A Delaware County nursing home, located in the southeastern part of Pennsylvania, bordering Philadelphia, has been plagued by COVID-19, forcing county officials to ask the governor for help from National Guard nurses and medics last Saturday.
The chairman of Delaware County Council, Brian Zidek, issued a public statement saying, “We understand the challenges that many long-term care facilities such as the Broomall Rehabilitation and Nursing Center are facing right now, and together with support from the Chester County Health Department we are doing everything we can to support the staff, patients and their loved ones.”
The Pennsylvania National Guard responded by sending 18 military nurses and medics to the Broomall Rehabilitation and Nursing Center in Maple Township to assist the staff. Neither county nor state officials have provided information on the number of infected patients but said the center needed help “due to current staffing shortages.” According to officials, the team is supposed to provide routine care for “non-acute” patients for only three days.
Massachusetts and Florida have also deployed National Guard nurses and medics to fight the virus.
The Broomall center, according to federal data, lacks adequate staffing and beds for residents. Nurses are overworked, only being able to care for each resident 35 minutes each day. This is below the total inadequate Pennsylvania average of just 48 minutes per resident. To save money and boost profits, nursing homes have replaced registered nurses with low-paid and overworked aides who have few benefits and often no sick time.
The facility houses 248 residents per day with 298 certified beds. The average Pennsylvania nursing facility serves around 110 residents.
Nursing homes have been among the institutions hardest hit by the coronavirus. Tight quarters and communal living spaces act like Petri dishes for the virus. Older people have been particularly vulnerable to the virus, especially those with underlying health conditions.
A nursing home in Beaver County in western Pennsylvania tragically found that all 800 patients and staff have contracted the virus, while in New Jersey, 17 corpses were found piled in a small morgue only built to hold four bodies maximum. Horrific scenes such as these will forever be embedded in the consciousness of the American public.
A state investigation of the Beaver County facility in November 2019 found numerous health code violations and warned that the management was not following proper procedures to prevent the spread of infectious diseases.
According to CBS3 Philadelphia, COVID-19 deaths in nursing homes make up the majority of deaths in county-wide mortality counts: Delaware County has 68 of 99 deaths in these facilities; in Montgomery County, 138 deaths were in nursing homes out of a total 184 deaths, equaling 75 percent; Chester County, 68 percent; Bucks County, 58 percent; and Philadelphia, 54 percent.
On April 14, the New York Times identified 2,500 nursing homes across the US that have been impacted by the virus, concluding that more than 21,000 residents and staff contracted it, resulting in 3,800 deaths. This horrific number is undoubtedly an undercount, as many people who have died were never tested.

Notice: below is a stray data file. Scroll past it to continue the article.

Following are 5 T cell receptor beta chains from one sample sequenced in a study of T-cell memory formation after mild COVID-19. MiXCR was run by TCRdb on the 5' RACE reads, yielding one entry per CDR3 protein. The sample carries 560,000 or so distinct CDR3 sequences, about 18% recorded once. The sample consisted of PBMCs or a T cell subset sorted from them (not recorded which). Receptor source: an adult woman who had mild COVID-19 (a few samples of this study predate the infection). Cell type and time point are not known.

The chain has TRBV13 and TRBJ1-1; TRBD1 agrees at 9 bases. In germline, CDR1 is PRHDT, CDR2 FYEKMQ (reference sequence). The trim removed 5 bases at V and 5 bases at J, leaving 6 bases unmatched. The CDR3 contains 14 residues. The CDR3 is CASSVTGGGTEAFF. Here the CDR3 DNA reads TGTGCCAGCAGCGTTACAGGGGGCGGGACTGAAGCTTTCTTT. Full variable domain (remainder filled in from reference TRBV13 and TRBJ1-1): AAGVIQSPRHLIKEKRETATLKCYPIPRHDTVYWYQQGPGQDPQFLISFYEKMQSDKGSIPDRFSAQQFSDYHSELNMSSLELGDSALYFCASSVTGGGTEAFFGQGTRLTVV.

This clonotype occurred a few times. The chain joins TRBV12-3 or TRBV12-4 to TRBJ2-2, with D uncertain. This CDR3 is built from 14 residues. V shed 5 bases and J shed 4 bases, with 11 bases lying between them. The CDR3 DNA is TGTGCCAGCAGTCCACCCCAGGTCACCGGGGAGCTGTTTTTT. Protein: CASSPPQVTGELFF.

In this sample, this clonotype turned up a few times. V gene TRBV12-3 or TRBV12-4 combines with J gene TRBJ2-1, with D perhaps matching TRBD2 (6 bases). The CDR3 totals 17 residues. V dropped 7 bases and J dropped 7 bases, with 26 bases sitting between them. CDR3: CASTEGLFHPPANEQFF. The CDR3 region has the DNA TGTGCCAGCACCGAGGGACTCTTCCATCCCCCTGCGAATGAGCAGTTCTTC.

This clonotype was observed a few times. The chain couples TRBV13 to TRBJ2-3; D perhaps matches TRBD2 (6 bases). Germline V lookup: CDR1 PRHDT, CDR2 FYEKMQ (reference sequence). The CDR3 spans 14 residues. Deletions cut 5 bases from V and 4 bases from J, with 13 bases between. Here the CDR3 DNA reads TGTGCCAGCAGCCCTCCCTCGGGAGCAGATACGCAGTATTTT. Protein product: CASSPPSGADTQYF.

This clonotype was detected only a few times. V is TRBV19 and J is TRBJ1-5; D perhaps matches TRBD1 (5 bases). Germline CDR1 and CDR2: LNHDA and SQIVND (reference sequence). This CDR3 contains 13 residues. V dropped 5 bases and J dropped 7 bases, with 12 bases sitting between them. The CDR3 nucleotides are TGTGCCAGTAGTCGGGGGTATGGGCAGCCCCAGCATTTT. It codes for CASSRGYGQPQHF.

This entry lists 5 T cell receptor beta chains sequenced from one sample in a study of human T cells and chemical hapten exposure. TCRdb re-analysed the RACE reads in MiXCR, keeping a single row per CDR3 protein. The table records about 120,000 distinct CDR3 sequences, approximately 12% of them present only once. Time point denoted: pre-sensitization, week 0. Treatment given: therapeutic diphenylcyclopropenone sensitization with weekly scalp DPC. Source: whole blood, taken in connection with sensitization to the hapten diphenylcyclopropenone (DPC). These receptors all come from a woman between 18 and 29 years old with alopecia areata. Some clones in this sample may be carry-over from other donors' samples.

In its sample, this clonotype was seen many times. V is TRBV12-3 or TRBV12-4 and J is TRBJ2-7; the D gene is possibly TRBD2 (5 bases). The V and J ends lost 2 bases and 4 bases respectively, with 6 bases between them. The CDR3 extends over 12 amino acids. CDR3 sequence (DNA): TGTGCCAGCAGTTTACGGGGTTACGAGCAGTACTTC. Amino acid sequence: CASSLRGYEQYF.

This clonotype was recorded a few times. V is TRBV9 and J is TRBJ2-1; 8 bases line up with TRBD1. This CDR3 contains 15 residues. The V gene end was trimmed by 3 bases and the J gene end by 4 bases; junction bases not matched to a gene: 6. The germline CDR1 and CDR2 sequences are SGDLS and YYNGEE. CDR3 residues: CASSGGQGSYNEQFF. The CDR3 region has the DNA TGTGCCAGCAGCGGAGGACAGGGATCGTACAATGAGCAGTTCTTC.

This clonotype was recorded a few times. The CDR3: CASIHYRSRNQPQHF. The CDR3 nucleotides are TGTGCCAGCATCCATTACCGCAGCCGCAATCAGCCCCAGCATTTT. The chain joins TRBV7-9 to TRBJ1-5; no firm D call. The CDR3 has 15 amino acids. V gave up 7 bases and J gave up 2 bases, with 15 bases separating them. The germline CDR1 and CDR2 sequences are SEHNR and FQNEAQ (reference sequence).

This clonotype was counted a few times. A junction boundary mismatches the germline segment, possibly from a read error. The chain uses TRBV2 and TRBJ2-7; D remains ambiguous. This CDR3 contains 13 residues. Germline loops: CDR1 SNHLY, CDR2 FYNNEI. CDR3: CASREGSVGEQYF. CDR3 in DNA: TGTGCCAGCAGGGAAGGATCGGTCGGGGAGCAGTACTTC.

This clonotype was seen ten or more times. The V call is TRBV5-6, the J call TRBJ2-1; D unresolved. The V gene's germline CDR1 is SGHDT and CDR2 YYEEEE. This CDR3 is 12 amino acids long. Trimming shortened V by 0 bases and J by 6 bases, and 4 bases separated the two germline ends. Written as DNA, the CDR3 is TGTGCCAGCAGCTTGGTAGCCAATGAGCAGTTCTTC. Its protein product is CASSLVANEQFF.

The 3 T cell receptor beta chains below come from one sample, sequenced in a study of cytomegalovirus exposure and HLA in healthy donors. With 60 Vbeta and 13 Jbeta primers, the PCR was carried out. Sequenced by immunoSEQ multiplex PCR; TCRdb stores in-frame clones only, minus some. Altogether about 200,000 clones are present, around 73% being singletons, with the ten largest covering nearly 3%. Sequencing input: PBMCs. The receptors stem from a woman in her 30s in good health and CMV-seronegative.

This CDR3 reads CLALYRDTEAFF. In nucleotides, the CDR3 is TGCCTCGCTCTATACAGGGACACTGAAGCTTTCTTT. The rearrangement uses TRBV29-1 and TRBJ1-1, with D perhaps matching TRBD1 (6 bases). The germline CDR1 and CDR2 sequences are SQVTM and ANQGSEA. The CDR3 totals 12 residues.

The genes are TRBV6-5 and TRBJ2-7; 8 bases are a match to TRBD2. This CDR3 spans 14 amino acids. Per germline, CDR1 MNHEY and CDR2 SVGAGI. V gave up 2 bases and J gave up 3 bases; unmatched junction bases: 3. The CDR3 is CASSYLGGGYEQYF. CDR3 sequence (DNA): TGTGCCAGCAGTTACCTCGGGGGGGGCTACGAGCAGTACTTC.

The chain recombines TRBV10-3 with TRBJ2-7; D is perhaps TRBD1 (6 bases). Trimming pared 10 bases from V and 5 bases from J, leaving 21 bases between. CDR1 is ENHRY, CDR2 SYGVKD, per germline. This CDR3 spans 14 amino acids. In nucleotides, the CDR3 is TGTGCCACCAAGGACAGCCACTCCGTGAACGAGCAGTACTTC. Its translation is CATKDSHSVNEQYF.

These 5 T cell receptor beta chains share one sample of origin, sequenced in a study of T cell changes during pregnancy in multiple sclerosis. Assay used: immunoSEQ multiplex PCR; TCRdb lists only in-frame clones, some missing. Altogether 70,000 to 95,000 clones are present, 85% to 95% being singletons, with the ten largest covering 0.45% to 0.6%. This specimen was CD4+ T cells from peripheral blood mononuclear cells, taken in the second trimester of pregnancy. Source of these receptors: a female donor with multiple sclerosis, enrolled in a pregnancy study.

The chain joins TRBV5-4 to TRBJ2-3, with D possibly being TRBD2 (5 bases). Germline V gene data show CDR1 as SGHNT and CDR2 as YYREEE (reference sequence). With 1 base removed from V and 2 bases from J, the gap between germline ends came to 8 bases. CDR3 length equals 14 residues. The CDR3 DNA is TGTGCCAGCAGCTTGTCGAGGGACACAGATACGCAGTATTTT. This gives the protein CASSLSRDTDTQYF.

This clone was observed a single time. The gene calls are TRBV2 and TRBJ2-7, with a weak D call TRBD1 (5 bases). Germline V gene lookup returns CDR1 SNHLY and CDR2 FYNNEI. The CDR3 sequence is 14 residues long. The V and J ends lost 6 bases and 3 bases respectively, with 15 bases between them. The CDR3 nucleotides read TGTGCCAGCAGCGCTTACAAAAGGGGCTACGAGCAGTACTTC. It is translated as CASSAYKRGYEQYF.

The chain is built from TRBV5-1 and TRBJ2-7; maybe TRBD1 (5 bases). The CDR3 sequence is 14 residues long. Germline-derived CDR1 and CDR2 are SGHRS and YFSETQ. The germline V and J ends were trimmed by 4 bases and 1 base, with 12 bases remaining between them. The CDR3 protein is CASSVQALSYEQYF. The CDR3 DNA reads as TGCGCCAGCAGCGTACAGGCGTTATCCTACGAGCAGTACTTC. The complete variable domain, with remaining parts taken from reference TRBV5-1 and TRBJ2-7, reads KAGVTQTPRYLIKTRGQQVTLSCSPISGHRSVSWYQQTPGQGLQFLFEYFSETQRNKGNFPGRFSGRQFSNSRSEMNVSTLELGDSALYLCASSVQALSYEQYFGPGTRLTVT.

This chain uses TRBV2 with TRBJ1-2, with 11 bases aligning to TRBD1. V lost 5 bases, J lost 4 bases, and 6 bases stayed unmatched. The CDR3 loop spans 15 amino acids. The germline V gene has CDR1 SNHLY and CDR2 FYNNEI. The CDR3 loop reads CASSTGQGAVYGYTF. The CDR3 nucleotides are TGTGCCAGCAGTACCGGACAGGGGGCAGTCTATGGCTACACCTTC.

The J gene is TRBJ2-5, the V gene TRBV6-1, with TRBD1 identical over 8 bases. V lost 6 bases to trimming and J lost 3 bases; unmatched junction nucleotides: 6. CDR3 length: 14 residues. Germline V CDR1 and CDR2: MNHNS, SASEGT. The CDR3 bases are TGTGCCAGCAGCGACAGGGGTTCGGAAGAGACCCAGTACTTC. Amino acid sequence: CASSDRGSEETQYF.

Outside of Pennsylvania, some of the hardest hit nursing homes are in Virginia, New England, and Florida. While doctors, nurses and aides have been heroically fighting the virus, putting themselves at extreme risk and sacrificing their lives to save others, President Donald Trump initially called the virus a hoax and insisted that it would just go away. He is now pushing for a reckless reopening of the economy that will lead to a second wave of infections, even as the pandemic continues to rage.
Both parties, Democrats and Republicans, have refused to provide enough funding for health care, even with many warnings from scientists about the potential of a catastrophically deadly pandemic. Nurses and other health care workers still lack necessary personal protective equipment (PPE), the country doesn’t have enough tests, and contact tracing is in its initial stages.
Many families with loved ones in these nursing homes, however, have condemned the government’s negligent response to contain it. Speaking to CBS3, Angela Galiety, whose parents in a nearby facility contracted the virus but since have recovered, said, “I’m outraged the numbers are that high. For the past five weeks, I feel like I’ve been screaming and no one has been listening to me. They are not doing enough for our seniors and our loved ones in these care facilities. I was shocked to learn that the only treatment they are providing once these residents show symptoms is rest, liquid, and acetaminophen. Our seniors do not stand a chance.”
Pennsylvania Governor Tom Wolf, a Democrat, has extended stay-at-home orders to May 8, after which parts of the economy will open, including construction projects, creating the possibility for a second-wave surge in cases. The Republican-controlled legislature, meanwhile, passed several bills, vetoed by Wolf, to reopen sections of the economy immediately by empowering county officials and business owners who follow guidelines from the CDC and US Cybersecurity and Infrastructure Security Agency.
As of this writing, Pennsylvania has more than 35,600 cases and 1,622 deaths from the coronavirus, nudging ahead of Michigan and Illinois to ignominiously place fifth behind New York, New Jersey, Massachusetts and California.
On April 21, 1,294 new cases were reported in Pennsylvania. This is lower than the peak days of nearly 2,000 new cases a day, but up sharply from the day before when the state recorded 948 new cases.